The annexation of Kashmir took place in 1947 by Pakistan. Kashmir then relied on India to get rid of the Pakistani raiders from Kashmir on the condition that Kashmir becomes Indian Territory. After successfully driving away most of the Pakistani raiders the Indian Prime Minister Jawaharlal Nehru took this issue to the United Nations (U.N.) on January 1st 1948. At the U.N. the United States were unwilling to declare Pakistan the aggressor despite its attack on a neutral nation, which was now a part of India, the decision of the United States was highly criticized in India.  America understood the significance of Pakistan to its strategic plans of planting military bases around the Communist nations. Pakistan permitted Washington to have a military base in Pakistan to eavesdrop on the Soviets, Pakistanis in return received considerable economic and military assistance from the Americans  . Geographically, Pakistan was closer to the Communist nations of China and the Soviet Union than America itself, having military bases in Pakistan would reduce the threat of Communism taking over South Asia. The Americans trusted Pakistan rather than India due to Pakistan supporting America’s containment policy. Pakistan participated in programs such as the Central Treaty Organization (CENTO) and the Southeast Asia Treaty Organization (SEATO), both these organizations were anti-communist military alliances. Hence it became interested in helping Pakistan in the affairs of Kashmir during the direct negotiations between India and Pakistan (1953-1956).  Also during the negotiations, the U.S granted Pakistan military aid.  This stopped the negotiations for a while, and made it clear that U.S was not looking for a solution to the Kashmir issue which favoured India. Instead America proposed a plebiscite to be taken which was opposed by India. During the Kashmir issue, the Soviet Union supported India and vetoed the decision for the plebiscite on June 22nd 1962.  The U.S now felt that the Indian policy of non-alignment was not being upheld, and India was leaning toward the Russians, they were threatened by the shift in sides. The U.S press criticized the Indian’s for the stalemate over the Kashmir issue publishing an editorial in The New York Tribune entitled “India Hides behind Russia’s Veto”, which put the entire blame on India for stalling the decision to be made on the future of Kashmir.  The fight for Kashmir was not over yet, in 1965 a war was fought between India and Pakistan over the issue of Kashmir, this was also called the Second Kashmir war, the first happening in 1947. During this war, Pakistan was armed by American weapons. Pakistan liberally used weapons including Sabre Jets and Panton Tanks which were provided by America.  Though Pakistan initiated the war of 1965, the U.S again never admitted to Pakistan being the aggressor, and on the other hand it blamed both India and Pakistan of weapon misuse.  Although eventually the war was lost by Pakistan, suspicions increased amongst Indian citizens over the supply of American weapons to Pakistan. M. Srinivas Chary, a professor at the New School University for Social Research in New York City, who has attained a Ph.D from Kansas State University, states that the war of 1965 reduced the hopes of an improvement between Indo-American relationships.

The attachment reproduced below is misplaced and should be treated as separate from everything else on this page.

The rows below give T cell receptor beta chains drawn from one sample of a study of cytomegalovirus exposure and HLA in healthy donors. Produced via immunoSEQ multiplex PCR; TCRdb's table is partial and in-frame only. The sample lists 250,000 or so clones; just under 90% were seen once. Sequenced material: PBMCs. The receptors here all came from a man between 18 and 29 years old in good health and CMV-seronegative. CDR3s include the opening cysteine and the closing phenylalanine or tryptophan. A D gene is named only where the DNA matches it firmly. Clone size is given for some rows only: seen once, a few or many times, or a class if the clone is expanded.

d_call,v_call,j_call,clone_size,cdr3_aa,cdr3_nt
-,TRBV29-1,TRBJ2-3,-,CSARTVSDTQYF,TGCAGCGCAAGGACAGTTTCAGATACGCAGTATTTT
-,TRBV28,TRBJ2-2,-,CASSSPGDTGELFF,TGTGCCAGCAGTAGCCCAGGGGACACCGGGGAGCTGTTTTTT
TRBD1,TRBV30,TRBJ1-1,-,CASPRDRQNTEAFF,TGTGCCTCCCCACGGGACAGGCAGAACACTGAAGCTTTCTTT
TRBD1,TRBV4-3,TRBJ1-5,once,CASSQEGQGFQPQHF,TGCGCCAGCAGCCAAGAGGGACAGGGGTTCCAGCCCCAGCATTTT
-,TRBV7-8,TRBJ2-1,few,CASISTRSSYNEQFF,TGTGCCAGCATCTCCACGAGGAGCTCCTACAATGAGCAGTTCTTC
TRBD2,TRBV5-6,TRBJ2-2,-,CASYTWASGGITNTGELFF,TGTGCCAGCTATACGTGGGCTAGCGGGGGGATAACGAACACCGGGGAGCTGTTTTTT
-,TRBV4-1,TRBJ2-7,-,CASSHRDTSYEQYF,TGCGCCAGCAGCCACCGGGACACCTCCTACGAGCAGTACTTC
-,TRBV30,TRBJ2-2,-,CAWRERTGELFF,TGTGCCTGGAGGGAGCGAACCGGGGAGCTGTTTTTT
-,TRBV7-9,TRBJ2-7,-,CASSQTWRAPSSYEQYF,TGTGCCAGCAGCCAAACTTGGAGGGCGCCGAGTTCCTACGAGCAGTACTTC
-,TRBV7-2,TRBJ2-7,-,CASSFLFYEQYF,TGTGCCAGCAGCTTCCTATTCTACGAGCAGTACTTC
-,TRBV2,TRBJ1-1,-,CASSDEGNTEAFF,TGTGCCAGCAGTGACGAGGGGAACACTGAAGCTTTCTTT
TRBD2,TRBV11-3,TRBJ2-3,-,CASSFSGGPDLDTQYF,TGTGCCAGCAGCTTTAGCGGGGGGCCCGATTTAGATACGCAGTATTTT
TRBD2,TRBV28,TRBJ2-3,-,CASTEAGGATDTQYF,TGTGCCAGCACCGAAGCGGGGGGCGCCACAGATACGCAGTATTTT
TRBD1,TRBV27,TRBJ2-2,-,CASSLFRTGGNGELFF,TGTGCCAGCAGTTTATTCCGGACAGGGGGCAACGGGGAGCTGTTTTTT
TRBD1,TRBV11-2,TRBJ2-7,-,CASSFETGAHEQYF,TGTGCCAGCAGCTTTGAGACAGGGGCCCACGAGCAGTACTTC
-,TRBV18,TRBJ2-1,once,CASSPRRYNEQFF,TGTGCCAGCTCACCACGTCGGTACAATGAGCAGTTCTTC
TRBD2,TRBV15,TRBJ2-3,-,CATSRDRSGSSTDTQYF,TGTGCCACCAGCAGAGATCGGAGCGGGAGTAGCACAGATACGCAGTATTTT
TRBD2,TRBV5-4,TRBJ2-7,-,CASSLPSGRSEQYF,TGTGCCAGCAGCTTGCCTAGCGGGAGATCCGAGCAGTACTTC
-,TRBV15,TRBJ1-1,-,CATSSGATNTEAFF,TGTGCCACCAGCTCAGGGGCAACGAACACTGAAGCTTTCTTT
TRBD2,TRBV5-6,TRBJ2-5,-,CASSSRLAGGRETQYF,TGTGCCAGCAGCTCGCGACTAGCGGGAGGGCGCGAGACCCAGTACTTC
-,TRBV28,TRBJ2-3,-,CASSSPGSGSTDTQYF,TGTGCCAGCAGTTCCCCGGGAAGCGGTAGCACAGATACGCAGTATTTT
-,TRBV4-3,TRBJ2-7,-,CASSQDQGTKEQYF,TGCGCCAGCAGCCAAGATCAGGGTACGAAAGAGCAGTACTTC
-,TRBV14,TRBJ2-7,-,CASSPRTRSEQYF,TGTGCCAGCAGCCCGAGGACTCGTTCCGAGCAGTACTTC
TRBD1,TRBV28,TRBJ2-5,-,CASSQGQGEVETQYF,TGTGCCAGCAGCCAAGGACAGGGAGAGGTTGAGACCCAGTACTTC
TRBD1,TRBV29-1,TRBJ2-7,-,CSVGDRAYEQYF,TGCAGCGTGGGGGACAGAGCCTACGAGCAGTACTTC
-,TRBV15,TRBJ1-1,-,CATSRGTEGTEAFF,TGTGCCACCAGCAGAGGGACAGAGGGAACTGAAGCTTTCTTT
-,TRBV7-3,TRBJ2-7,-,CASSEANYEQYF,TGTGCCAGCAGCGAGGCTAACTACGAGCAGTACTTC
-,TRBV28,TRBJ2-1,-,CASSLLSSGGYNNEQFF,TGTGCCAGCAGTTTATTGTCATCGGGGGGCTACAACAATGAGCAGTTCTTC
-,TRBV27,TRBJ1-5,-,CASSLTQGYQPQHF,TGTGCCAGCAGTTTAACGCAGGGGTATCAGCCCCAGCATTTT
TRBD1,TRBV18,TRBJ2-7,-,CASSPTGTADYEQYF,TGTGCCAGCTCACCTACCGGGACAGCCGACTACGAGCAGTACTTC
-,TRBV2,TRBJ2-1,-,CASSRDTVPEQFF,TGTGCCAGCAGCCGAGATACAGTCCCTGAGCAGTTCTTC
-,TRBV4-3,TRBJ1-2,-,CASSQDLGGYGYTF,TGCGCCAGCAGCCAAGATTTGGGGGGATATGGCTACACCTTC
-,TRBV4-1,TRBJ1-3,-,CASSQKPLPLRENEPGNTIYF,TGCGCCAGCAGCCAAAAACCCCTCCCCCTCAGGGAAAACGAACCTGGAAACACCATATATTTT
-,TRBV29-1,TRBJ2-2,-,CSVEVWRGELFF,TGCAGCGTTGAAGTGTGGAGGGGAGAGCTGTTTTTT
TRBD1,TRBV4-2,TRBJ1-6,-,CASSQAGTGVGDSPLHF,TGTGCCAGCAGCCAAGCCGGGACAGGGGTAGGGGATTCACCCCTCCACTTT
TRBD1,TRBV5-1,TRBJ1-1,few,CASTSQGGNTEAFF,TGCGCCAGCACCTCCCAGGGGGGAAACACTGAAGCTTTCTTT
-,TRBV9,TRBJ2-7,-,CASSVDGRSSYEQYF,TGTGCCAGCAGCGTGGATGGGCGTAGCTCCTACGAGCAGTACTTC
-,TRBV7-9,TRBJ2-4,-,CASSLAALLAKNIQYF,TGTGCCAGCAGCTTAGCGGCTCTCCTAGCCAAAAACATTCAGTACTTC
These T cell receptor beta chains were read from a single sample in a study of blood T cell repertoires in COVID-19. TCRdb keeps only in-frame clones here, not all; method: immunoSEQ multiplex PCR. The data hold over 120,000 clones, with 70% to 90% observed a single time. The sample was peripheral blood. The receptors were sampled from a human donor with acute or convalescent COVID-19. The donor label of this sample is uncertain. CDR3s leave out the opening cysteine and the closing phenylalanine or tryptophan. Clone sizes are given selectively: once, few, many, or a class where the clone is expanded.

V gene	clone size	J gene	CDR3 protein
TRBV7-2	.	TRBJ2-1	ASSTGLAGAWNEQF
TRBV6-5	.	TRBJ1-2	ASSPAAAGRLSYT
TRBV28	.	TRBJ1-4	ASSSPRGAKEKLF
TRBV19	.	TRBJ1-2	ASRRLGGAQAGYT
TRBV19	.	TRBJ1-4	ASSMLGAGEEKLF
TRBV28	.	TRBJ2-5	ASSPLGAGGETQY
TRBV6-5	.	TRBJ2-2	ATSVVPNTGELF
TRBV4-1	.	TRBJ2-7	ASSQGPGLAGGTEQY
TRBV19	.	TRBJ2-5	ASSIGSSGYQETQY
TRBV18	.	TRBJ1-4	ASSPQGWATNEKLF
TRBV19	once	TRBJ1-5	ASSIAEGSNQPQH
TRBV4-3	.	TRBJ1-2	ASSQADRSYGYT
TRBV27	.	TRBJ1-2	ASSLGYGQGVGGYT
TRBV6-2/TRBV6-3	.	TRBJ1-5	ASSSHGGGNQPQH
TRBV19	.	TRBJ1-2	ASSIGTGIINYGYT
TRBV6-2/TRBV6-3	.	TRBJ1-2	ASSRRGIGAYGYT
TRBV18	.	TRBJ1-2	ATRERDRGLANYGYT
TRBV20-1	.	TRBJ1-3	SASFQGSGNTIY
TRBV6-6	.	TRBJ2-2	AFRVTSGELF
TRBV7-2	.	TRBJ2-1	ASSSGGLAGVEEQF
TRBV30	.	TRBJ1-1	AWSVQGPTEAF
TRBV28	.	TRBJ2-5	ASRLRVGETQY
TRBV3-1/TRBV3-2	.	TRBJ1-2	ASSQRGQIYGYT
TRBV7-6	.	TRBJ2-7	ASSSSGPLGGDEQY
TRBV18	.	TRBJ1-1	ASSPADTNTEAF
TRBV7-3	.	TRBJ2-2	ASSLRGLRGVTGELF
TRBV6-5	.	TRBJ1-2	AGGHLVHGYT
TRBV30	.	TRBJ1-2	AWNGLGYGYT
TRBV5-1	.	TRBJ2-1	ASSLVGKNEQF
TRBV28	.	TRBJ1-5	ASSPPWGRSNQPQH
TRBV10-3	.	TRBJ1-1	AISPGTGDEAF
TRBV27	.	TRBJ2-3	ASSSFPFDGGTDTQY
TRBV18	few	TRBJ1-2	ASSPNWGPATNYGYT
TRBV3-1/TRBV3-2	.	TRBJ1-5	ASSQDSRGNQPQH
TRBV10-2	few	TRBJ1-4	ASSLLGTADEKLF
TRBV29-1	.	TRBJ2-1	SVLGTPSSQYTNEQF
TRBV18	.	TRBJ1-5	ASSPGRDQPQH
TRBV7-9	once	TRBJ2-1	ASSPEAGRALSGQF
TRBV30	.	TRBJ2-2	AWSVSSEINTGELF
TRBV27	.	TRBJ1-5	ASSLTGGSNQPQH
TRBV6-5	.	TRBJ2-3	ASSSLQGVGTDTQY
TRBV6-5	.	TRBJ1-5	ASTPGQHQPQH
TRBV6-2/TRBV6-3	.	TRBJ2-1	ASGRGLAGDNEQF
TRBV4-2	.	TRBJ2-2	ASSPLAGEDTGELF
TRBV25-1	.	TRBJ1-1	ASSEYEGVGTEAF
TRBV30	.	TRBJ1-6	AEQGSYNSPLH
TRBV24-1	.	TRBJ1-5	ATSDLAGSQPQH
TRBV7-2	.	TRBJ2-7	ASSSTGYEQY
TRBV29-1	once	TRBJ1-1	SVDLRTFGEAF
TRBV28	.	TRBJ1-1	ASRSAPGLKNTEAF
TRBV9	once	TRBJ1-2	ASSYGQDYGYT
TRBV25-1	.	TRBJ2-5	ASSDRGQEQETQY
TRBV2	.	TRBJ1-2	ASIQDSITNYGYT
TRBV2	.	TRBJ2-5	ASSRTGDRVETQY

India’s affinity of the Soviet Union was not only due to strategic reasons, but as well as subjective preferences. Russia’s economic success impressed India’s Prime Minister who had socialist tendencies, he also resented America’s free-market capitalism.  Nehru believed that the key to gaining economic success was by eliminating the difference between the rich and the poor by socialist methods, and that capitalism does not achieve that goal  . India’s relationship with the Soviet Union strengthened when they sided with the Soviets over controversial issues such as the Soviet Invasion of Czechoslovakia in 1968 and Afghanistan in 1979, India denied that “Eastern Bloc’s military capabilities endangered Western Europe.”  Therefore India’s “non-aligned” frustrated the Americans and became a nuisance as they criticized the Indian government for siding with the Soviets in significant ways. India’s co-operation with the Soviets was perceived by Americans as an attempt to undermine their power.  India’s support of America’s arch rival, Soviet Union, and America’s support of India’s arch-rival, Pakistan increased social tensions between the countries and instilled fear in the citizens against each other. The non-alignment policy of India initiated a cat and mouse game between the two nations throughout the majority of the Cold War.